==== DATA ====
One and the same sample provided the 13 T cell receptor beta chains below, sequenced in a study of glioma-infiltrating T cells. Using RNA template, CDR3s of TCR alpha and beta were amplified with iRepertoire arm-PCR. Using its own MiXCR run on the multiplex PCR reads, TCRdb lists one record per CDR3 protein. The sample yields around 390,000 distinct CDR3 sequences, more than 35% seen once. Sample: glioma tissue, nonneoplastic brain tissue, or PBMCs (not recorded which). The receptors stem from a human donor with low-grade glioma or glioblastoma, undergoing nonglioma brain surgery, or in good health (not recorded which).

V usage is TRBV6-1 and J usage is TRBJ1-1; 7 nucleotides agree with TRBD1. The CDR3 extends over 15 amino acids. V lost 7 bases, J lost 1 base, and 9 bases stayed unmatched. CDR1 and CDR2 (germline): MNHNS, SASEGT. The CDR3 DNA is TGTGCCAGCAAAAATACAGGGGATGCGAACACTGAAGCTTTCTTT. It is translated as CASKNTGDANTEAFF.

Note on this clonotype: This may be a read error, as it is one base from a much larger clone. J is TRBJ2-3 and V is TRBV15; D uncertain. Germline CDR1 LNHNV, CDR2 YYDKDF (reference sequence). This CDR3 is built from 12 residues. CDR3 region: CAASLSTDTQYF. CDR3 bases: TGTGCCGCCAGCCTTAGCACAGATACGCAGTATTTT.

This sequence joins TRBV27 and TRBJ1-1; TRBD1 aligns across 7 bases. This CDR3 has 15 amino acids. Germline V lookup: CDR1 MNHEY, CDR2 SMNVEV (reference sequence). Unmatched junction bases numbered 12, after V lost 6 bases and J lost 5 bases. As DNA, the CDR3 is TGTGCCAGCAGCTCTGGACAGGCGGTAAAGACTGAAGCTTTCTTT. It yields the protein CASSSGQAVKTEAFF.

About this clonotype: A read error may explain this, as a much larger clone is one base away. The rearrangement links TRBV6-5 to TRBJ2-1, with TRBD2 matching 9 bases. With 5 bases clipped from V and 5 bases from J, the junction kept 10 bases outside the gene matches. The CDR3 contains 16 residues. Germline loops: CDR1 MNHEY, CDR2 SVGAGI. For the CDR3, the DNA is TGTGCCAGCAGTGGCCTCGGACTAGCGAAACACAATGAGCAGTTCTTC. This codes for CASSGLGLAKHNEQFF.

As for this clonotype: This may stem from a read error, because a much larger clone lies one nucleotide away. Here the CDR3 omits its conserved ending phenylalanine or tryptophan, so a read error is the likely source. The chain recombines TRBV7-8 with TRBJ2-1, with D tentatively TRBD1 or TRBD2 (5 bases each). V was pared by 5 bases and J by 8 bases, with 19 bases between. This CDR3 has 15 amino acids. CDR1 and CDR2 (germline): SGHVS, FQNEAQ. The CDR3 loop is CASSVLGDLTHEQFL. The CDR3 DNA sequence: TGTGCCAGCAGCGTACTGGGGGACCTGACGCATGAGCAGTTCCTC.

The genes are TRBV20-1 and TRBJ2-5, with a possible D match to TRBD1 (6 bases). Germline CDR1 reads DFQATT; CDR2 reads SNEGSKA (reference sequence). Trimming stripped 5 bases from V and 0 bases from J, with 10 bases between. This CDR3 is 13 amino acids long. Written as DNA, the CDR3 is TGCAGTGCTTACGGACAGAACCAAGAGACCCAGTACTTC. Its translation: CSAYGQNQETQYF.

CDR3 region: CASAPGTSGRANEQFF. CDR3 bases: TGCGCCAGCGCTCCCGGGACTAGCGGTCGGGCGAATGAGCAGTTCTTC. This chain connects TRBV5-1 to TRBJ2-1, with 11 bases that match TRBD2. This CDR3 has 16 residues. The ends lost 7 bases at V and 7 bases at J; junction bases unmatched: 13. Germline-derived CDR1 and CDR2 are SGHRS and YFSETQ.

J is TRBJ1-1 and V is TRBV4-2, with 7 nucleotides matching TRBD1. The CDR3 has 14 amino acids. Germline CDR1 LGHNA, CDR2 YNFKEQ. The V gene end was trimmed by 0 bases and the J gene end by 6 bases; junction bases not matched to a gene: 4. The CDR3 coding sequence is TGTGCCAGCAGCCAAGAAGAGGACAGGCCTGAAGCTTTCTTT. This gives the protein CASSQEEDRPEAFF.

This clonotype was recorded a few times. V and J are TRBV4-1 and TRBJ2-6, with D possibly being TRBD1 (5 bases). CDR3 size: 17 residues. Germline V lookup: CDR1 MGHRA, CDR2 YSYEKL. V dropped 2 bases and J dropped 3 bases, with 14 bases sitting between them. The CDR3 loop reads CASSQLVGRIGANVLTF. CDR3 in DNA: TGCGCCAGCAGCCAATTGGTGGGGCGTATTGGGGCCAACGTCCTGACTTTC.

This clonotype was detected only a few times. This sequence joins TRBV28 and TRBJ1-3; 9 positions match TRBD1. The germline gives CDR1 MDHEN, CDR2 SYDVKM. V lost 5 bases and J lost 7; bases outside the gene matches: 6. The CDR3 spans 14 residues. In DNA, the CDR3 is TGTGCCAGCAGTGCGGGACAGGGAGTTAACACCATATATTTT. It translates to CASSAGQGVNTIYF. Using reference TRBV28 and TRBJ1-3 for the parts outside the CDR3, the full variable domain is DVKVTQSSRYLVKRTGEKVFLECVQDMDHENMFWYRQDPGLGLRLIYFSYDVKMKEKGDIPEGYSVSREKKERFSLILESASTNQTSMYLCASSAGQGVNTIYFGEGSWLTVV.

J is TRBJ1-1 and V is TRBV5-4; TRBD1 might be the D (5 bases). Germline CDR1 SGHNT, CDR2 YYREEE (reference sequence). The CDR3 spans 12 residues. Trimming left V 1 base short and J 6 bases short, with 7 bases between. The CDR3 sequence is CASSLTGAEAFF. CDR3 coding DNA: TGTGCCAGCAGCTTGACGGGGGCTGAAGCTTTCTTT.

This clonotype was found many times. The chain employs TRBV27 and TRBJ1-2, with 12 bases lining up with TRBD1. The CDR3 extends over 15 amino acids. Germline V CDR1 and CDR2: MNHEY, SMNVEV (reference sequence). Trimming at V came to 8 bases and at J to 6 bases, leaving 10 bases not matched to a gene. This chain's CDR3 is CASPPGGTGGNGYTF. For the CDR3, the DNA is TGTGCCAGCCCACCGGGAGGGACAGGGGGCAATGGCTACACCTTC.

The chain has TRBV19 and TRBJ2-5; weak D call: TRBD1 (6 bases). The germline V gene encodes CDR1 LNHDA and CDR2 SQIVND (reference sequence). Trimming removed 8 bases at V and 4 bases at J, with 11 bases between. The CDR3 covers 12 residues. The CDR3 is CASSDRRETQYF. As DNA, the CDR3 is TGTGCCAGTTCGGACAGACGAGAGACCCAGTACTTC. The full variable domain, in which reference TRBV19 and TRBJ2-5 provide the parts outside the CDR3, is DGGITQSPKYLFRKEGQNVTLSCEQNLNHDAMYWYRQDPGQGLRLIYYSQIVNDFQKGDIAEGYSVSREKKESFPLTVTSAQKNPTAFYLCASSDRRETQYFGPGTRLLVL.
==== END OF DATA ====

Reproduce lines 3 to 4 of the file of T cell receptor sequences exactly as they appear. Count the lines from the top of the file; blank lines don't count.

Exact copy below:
Note on this clonotype: This may be a read error, as it is one base from a much larger clone. J is TRBJ2-3 and V is TRBV15; D uncertain. Germline CDR1 LNHNV, CDR2 YYDKDF (reference sequence). This CDR3 is built from 12 residues. CDR3 region: CAASLSTDTQYF. CDR3 bases: TGTGCCGCCAGCCTTAGCACAGATACGCAGTATTTT.

This sequence joins TRBV27 and TRBJ1-1; TRBD1 aligns across 7 bases. This CDR3 has 15 amino acids. Germline V lookup: CDR1 MNHEY, CDR2 SMNVEV (reference sequence). Unmatched junction bases numbered 12, after V lost 6 bases and J lost 5 bases. As DNA, the CDR3 is TGTGCCAGCAGCTCTGGACAGGCGGTAAAGACTGAAGCTTTCTTT. It yields the protein CASSSGQAVKTEAFF.